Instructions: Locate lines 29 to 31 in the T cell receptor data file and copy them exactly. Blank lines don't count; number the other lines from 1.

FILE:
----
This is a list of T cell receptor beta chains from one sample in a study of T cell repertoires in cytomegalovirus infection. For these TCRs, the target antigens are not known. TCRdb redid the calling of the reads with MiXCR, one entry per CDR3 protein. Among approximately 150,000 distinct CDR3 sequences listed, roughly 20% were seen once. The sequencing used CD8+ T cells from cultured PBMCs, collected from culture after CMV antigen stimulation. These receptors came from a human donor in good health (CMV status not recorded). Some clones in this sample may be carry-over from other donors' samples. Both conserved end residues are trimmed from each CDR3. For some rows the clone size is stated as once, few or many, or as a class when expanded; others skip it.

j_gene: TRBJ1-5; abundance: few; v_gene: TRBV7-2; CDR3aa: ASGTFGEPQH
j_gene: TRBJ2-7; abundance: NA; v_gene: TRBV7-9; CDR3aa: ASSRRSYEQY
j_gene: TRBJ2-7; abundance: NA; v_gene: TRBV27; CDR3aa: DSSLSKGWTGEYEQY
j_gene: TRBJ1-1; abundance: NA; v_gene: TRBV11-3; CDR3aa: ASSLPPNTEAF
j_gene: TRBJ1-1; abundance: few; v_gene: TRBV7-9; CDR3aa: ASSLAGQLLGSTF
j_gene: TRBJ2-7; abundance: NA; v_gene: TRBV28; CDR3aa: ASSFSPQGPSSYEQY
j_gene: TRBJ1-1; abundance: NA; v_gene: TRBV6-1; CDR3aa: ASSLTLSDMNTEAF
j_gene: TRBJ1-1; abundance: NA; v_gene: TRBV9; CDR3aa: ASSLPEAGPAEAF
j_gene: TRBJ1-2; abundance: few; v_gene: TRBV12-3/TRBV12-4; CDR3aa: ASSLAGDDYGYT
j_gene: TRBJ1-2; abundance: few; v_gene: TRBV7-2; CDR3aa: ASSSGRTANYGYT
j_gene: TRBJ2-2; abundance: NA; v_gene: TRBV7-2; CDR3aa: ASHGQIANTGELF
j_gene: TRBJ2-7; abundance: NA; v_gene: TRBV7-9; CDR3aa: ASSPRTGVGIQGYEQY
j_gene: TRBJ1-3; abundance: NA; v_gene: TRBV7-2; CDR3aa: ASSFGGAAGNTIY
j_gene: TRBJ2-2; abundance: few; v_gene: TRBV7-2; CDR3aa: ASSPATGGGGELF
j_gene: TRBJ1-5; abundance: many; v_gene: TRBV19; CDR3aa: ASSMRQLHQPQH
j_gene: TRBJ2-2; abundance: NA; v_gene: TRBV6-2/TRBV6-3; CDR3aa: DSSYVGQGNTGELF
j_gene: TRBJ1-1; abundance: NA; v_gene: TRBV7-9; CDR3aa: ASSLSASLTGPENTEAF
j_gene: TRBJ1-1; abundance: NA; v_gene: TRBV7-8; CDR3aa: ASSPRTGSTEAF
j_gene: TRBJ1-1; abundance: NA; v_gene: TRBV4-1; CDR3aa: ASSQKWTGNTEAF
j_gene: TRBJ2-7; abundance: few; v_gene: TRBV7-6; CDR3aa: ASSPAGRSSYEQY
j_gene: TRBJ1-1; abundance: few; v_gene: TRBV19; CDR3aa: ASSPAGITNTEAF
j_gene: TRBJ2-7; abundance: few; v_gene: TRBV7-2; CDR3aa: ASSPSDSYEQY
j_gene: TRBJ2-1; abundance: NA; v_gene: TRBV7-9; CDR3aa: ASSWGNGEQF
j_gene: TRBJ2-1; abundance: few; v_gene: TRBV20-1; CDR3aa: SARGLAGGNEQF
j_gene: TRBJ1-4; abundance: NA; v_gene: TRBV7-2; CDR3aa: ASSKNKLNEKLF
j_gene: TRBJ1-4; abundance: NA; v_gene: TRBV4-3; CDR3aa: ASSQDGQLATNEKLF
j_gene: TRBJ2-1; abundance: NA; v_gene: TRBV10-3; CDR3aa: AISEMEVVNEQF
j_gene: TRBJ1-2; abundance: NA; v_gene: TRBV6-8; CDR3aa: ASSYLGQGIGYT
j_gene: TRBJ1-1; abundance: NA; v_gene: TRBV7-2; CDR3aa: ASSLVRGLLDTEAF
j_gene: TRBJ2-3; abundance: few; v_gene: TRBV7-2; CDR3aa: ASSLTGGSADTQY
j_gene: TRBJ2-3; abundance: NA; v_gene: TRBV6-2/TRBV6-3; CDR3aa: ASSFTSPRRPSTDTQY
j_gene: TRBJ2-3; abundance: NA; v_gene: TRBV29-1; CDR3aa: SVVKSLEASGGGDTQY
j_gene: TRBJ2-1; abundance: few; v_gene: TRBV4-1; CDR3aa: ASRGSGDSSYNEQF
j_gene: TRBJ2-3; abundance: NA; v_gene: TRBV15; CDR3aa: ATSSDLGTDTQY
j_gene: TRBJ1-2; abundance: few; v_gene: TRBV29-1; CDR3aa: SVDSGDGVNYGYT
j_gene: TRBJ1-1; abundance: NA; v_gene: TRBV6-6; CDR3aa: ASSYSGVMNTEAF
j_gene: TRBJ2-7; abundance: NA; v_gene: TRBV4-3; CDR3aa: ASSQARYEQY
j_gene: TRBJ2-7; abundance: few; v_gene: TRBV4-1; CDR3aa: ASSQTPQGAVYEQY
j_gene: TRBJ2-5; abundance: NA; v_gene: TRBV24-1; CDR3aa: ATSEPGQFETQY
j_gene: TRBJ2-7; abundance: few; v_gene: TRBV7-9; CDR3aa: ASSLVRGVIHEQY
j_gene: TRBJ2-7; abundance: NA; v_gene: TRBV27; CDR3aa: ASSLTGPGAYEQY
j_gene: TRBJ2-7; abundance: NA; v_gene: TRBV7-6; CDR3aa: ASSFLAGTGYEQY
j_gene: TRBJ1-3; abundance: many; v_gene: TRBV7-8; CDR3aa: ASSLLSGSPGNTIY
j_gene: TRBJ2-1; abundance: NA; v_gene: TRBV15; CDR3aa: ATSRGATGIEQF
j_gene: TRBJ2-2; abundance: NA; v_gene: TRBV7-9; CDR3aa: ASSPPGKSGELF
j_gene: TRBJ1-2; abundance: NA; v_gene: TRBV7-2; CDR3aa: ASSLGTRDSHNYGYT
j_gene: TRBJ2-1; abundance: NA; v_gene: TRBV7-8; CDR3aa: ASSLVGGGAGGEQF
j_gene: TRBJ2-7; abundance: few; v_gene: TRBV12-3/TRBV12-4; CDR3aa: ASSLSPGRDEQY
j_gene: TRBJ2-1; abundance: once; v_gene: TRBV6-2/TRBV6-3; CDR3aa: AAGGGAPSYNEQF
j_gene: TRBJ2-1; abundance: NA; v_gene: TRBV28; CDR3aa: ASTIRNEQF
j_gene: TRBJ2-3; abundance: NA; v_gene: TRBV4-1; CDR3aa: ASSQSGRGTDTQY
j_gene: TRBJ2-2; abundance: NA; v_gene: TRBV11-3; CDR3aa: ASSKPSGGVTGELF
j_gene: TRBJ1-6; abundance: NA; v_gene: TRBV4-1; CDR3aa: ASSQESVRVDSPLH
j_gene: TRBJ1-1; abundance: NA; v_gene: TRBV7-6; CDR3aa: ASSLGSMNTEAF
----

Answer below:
j_gene: TRBJ1-2; abundance: NA; v_gene: TRBV6-8; CDR3aa: ASSYLGQGIGYT
j_gene: TRBJ1-1; abundance: NA; v_gene: TRBV7-2; CDR3aa: ASSLVRGLLDTEAF
j_gene: TRBJ2-3; abundance: few; v_gene: TRBV7-2; CDR3aa: ASSLTGGSADTQY